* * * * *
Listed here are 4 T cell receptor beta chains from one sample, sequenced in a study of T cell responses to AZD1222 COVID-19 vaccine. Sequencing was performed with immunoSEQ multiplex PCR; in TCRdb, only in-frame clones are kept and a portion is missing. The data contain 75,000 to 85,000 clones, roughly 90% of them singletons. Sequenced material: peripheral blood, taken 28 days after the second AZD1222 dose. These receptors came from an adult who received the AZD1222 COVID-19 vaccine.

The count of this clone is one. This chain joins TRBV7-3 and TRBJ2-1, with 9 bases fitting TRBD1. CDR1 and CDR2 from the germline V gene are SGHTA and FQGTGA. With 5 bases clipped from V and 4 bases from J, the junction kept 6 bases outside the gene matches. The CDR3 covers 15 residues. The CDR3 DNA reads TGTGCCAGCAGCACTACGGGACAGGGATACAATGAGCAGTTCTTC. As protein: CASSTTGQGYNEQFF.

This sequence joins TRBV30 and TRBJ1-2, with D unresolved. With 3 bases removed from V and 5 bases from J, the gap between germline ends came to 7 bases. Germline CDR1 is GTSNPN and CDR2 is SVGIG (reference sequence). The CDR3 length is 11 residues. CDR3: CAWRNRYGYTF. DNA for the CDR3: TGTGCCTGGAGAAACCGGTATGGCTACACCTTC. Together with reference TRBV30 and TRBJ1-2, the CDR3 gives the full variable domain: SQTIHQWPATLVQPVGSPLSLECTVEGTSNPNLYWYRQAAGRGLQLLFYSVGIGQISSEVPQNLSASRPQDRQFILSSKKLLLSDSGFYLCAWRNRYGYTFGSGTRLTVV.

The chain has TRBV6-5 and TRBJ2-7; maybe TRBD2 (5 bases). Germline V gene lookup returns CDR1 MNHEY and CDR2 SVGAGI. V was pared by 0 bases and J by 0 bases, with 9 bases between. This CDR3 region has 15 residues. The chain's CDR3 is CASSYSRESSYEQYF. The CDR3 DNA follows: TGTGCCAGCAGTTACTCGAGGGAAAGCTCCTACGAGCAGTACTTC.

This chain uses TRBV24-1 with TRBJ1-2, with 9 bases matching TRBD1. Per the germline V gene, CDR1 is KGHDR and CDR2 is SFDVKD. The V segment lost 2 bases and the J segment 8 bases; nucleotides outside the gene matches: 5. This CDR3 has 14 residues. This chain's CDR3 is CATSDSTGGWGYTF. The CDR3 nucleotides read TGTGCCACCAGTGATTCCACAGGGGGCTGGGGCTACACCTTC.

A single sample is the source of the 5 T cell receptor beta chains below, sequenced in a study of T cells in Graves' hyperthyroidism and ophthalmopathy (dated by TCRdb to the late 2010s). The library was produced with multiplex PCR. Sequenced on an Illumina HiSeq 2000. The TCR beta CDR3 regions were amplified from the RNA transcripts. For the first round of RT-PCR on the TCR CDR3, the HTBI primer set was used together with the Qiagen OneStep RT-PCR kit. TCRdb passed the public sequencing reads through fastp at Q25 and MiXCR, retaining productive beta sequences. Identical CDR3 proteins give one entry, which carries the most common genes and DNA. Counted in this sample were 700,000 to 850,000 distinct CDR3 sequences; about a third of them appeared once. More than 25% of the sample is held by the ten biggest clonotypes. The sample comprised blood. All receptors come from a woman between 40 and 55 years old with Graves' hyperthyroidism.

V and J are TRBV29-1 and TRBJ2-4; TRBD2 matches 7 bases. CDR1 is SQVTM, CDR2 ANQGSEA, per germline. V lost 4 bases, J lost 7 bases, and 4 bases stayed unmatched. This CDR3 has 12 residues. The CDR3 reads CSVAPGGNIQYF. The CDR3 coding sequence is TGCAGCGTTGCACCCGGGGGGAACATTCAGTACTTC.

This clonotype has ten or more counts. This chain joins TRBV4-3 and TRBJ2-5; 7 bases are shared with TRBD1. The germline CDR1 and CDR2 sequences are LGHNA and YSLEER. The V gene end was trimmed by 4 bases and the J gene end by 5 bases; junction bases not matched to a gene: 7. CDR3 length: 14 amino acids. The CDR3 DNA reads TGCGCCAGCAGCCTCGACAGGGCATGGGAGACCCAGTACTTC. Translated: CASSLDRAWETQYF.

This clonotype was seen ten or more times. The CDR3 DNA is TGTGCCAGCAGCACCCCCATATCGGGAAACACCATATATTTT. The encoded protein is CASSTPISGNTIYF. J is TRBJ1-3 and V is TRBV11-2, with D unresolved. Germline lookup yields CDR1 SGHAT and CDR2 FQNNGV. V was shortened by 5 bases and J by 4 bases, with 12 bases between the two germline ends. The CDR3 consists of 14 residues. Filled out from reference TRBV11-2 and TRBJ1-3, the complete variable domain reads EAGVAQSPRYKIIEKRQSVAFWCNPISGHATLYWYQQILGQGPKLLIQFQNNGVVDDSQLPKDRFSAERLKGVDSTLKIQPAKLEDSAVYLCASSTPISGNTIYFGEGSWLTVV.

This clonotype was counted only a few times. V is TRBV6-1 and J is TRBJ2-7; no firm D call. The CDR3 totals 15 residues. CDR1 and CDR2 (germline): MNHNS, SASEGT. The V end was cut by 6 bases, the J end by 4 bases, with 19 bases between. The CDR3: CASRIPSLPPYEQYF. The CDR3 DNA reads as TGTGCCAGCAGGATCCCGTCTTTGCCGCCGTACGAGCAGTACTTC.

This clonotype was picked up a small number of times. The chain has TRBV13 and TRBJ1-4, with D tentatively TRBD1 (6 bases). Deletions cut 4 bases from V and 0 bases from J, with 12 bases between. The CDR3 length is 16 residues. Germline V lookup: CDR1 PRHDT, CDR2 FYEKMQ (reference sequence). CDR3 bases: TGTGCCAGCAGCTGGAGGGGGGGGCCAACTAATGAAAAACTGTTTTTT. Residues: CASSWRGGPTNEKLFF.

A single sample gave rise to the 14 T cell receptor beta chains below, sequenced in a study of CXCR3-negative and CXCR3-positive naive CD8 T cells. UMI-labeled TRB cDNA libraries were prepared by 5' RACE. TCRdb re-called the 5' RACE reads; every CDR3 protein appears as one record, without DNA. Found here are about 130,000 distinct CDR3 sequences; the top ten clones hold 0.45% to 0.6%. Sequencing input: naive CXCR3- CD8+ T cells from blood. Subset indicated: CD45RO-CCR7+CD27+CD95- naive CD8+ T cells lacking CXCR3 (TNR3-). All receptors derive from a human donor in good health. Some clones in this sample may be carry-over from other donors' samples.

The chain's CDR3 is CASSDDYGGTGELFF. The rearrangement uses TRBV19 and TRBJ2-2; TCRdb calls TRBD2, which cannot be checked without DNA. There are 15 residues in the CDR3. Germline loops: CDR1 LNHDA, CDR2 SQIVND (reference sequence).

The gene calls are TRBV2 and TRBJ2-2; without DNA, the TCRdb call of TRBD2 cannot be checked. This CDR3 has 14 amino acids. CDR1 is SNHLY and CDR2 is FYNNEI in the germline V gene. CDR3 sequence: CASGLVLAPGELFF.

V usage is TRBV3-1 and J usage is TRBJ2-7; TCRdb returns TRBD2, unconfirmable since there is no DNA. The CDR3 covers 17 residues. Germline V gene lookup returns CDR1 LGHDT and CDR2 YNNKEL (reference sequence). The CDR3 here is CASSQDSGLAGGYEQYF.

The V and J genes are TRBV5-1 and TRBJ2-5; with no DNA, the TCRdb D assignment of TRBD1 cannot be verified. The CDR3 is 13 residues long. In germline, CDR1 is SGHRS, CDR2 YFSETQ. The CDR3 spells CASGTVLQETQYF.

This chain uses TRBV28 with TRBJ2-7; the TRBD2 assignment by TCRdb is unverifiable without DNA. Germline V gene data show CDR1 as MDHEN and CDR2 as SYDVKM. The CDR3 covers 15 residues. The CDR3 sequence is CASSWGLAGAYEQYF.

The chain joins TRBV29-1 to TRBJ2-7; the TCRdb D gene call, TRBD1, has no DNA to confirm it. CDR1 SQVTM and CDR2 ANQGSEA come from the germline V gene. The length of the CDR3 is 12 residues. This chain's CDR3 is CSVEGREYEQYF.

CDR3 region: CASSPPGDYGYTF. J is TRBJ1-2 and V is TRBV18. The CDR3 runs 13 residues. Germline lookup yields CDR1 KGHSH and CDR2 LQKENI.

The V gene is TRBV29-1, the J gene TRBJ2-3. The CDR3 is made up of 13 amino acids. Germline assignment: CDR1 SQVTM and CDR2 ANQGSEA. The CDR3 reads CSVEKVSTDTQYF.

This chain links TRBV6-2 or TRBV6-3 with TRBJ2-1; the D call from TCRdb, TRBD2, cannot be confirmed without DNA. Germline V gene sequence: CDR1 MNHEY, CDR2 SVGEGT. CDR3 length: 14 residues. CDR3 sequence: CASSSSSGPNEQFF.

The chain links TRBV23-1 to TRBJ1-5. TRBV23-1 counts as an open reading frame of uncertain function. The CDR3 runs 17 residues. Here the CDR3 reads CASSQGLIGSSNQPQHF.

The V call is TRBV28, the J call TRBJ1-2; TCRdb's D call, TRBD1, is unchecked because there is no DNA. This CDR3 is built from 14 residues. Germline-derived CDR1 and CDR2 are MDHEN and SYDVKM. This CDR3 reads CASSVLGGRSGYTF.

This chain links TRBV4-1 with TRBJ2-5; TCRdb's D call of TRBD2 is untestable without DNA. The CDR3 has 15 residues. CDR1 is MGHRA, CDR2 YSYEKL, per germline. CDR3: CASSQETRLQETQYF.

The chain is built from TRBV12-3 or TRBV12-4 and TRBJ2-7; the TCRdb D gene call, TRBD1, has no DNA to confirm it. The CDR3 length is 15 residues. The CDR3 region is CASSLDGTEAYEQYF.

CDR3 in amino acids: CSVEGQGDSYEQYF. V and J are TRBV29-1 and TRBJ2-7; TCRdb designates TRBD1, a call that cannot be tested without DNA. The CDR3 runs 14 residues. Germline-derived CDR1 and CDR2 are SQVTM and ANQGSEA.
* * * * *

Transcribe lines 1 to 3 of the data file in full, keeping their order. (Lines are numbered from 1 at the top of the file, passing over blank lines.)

Listed here are 4 T cell receptor beta chains from one sample, sequenced in a study of T cell responses to AZD1222 COVID-19 vaccine. Sequencing was performed with immunoSEQ multiplex PCR; in TCRdb, only in-frame clones are kept and a portion is missing. The data contain 75,000 to 85,000 clones, roughly 90% of them singletons. Sequenced material: peripheral blood, taken 28 days after the second AZD1222 dose. These receptors came from an adult who received the AZD1222 COVID-19 vaccine.

The count of this clone is one. This chain joins TRBV7-3 and TRBJ2-1, with 9 bases fitting TRBD1. CDR1 and CDR2 from the germline V gene are SGHTA and FQGTGA. With 5 bases clipped from V and 4 bases from J, the junction kept 6 bases outside the gene matches. The CDR3 covers 15 residues. The CDR3 DNA reads TGTGCCAGCAGCACTACGGGACAGGGATACAATGAGCAGTTCTTC. As protein: CASSTTGQGYNEQFF.

This sequence joins TRBV30 and TRBJ1-2, with D unresolved. With 3 bases removed from V and 5 bases from J, the gap between germline ends came to 7 bases. Germline CDR1 is GTSNPN and CDR2 is SVGIG (reference sequence). The CDR3 length is 11 residues. CDR3: CAWRNRYGYTF. DNA for the CDR3: TGTGCCTGGAGAAACCGGTATGGCTACACCTTC. Together with reference TRBV30 and TRBJ1-2, the CDR3 gives the full variable domain: SQTIHQWPATLVQPVGSPLSLECTVEGTSNPNLYWYRQAAGRGLQLLFYSVGIGQISSEVPQNLSASRPQDRQFILSSKKLLLSDSGFYLCAWRNRYGYTFGSGTRLTVV.